Facebook data breach, trade worries weigh on global stocks

A Facebook logo is seen at the Facebook Gather conference in Brussels, Belgium, January 23, 2018. (Reuters pic)

NEW YORK: US stocks dropped Monday on worries that Facebook’s data breach scandal will lead to a regulatory crackdown on technology companies, while European bourses fell on lingering trade-war fears.

Major US indices shed more than 1% following reports that Cambridge Analytica, the data analysis firm hired by Donald Trump’s 2016 presidential campaign, stole information from 50 million Facebook user profiles to help design software to predict and influence voters’ choices.

Facebook shares slumped 6.8%, but other tech giants such as Apple, Google-parent Alphabet and Netflix also stumbled on worries that additional scrutiny could result in regulations that crimp growth at many of the stock market’s leading lights.

“What this has done has sparked a conversation that will probably affect quite a few of these tech names,” said Shawn Cruz, manager for trader strategy at TD Ameritrade.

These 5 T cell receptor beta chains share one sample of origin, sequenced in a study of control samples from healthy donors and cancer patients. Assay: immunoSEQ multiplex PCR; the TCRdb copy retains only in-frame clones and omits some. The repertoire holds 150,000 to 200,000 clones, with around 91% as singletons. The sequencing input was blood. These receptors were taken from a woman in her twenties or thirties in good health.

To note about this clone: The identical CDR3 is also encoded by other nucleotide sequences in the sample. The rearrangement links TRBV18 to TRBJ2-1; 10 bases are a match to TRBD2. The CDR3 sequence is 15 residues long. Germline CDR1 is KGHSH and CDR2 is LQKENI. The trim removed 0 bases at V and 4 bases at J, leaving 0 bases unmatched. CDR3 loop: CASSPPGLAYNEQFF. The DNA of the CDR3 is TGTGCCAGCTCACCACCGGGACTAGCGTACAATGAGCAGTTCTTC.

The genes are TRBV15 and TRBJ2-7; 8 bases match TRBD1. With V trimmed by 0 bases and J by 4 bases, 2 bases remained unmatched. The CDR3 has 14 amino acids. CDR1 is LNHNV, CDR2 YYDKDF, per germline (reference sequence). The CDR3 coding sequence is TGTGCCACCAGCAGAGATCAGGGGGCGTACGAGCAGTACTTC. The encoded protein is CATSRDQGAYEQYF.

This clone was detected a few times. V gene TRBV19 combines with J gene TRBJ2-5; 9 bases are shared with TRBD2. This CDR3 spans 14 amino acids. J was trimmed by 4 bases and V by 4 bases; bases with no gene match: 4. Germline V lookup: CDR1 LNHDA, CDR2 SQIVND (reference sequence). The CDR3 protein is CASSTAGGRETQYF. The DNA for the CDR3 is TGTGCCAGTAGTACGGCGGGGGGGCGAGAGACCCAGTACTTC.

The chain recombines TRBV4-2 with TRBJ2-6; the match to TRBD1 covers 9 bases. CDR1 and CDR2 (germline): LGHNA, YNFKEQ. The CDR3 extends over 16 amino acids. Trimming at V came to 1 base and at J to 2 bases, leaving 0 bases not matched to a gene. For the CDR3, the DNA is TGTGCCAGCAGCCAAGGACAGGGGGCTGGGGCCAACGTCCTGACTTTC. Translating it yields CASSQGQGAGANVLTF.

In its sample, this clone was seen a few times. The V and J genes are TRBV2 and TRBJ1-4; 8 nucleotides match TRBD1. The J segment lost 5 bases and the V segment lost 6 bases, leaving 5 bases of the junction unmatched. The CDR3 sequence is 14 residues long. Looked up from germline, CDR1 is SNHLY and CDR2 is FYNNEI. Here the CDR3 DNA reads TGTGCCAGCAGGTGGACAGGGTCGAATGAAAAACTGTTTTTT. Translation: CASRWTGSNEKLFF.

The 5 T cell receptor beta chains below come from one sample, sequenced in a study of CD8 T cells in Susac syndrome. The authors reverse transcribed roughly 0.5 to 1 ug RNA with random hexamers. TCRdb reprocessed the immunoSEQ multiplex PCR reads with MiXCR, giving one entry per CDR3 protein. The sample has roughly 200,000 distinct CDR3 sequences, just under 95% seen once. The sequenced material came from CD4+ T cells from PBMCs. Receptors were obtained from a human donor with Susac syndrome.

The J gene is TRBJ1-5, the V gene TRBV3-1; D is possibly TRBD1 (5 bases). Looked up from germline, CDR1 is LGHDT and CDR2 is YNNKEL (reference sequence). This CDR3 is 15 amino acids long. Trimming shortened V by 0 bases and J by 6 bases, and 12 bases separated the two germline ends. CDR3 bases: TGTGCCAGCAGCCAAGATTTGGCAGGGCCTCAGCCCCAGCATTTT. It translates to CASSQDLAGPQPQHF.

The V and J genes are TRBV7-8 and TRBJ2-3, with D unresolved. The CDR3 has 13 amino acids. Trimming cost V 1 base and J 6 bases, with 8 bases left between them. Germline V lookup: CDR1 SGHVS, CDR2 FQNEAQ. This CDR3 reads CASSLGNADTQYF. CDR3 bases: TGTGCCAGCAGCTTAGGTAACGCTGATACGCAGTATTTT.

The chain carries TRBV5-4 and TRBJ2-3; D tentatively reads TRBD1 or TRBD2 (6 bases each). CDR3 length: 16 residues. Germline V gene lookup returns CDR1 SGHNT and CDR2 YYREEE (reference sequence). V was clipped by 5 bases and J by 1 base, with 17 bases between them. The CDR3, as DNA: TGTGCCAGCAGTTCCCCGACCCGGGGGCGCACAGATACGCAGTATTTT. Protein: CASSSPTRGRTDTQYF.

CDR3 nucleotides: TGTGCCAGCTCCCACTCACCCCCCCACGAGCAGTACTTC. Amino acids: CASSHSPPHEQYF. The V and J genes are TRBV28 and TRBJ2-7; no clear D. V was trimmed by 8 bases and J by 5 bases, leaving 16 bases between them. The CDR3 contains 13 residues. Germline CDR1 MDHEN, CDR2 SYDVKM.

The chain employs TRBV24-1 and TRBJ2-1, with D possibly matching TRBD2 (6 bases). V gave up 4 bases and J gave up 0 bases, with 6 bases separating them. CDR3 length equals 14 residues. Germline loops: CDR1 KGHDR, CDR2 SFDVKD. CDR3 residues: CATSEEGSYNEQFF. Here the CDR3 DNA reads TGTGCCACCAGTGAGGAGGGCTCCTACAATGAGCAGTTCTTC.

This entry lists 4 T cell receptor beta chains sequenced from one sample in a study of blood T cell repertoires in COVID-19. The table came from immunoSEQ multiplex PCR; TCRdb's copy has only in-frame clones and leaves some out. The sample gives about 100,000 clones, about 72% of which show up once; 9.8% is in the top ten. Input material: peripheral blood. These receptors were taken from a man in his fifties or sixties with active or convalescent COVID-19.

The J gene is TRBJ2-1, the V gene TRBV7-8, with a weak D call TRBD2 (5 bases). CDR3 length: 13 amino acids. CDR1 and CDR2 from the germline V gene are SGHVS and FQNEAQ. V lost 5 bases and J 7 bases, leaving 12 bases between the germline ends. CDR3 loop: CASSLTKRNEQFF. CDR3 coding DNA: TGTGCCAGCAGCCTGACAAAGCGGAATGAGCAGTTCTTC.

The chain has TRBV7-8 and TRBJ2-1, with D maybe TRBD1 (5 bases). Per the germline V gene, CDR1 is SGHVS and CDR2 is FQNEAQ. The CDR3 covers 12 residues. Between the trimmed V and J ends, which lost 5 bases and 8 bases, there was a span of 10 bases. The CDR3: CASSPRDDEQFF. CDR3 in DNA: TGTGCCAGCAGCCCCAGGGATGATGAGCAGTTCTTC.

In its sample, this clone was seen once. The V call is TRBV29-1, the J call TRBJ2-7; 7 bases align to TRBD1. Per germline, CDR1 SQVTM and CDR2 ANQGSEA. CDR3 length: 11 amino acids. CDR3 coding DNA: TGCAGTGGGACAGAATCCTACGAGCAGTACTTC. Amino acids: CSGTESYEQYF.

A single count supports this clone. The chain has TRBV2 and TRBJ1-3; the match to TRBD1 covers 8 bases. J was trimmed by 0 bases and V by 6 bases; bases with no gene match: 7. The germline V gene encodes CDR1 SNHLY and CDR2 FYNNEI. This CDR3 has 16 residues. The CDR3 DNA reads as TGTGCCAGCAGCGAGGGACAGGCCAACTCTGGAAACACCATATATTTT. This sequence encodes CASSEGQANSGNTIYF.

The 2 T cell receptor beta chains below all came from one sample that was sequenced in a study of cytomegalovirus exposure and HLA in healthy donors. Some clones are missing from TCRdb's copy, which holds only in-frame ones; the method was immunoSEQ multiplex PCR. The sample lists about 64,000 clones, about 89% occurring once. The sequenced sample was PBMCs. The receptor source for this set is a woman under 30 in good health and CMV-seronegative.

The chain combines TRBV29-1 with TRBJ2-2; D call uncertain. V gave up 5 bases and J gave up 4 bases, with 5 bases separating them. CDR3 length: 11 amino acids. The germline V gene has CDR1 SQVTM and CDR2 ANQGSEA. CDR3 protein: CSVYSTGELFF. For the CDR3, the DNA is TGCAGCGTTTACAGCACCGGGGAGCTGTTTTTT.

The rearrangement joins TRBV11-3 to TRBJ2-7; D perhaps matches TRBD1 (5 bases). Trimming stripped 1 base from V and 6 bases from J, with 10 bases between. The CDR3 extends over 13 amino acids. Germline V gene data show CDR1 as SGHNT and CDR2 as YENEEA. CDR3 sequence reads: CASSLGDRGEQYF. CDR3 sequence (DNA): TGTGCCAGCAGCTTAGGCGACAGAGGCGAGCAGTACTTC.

“If there’s any sort of changes or regulation that comes out of this, it’ll be applied across the board to all these companies that are using data.”

The revelations will also lead to “a general increase in distrust among (Facebook’s) massive amount of users,” said Gorilla Trades strategist Ken Berman.

Market watchers said other events this week are also encouraging investor caution, including a Federal Reserve monetary policy decision on Wednesday and a G20 meeting of finance ministers in Argentina that could bring to the surface rising tensions on international trade.

Unease over trade dragged bourses in Paris and Frankfurt down more than 1%, analysts said.

“Concerns over the potential for a Trump trade war still seem to be weighing on the minds of investors, with a lack of risk appetite still leading to caution in global stock markets,” FXTM research analyst Lukman Otunuga said.

Trump’s tariffs on steel and aluminum imports worldwide are to come into effect on March 23, with the exceptions so far of Canada and Mexico, which have won temporary exemptions from the US.

The British pound rallied after Britain and the EU reached a landmark deal on a two-year transition after Brexit that will buy businesses and citizens time to adjust to life after the divorce. However, the parties still have not resolved the thorny issue of the future of the Irish border.

The strong pound weighed on London’s benchmark FTSE 100, which shed 1.7%.